From the outside I didn't look like a student who had given up on school. If anything, I looked engaged. I raised my hand in class. I completely my work. I earned mostly A's and a few B's.
But I wasn't engaged.
I don't blame my teachers, either. They tried their hardest working within the system that existed. The truth is I had amazing teachers who taught me most of the necessary skills I needed. I still have fond memories of certain lessons and field trips and novel discussions.
No, the real problem is that I didn't fit in with the system. I wanted to draw pictures and write stories and make things instead of filling out packets and doing reading comprehension questions. By middle school, I had resigned myself to the reality that I would have to limit creativity to the one quarter a year when I got to take an art class. So I tuned out and carved out a world of my own in my mind.
However, in eighth grade, I had two teachers, Mrs. Smoot and Mr. Darrow, who were both my coaches in the National History Day competition. That year, in the midst of the hardest year of my education (dealing with bullying and having a friend commit suicide) I felt known. I felt valued. I felt trusted. But the truth is that I felt known, valued and trusted by other teachers throughout the years.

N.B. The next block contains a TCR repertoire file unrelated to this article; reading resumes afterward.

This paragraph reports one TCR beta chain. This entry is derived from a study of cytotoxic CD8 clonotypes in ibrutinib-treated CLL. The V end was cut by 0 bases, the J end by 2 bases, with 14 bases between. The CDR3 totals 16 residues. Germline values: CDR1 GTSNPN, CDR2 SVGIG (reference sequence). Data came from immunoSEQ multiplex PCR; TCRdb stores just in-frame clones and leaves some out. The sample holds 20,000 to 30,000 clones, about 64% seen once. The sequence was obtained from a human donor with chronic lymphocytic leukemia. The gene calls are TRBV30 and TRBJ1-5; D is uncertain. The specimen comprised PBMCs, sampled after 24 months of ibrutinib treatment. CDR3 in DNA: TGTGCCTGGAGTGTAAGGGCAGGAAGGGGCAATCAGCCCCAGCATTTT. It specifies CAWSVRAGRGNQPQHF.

What made this different had more to do with the learning. It was also the first time that I felt empowered to do creative work for a real audience. I had never experienced project-based learning and suddenly I had the tools to breakdown tasks, organize ideas, and plan something out. I had never experienced true research and suddenly I was getting a chance to interview former Negro League baseball players. I was a shy kid who was suddenly interviewing strangers. I hated the sound of my own voice and yet I was now speaking in front of a large crowd.
I don't think I realized it until later, but this was the year that I saw firsthand the power of creativity in learning. It wasn't always easy. I remember being in tears over the fact that things weren't turning out right. I remember moments when I wanted to abandon the project altogether. But it was creative -- and that was something that had never been true for me in school before. Creativity had always been something I kept on the side -- something that I had hid on the back of math packets. For the first time ever, my creative work was affirmed and even celebrated.
As I look back at my eleven years of teaching, my hope is that I have been able to do the same with students. I hope I have carved out spaces where creativity can thrive.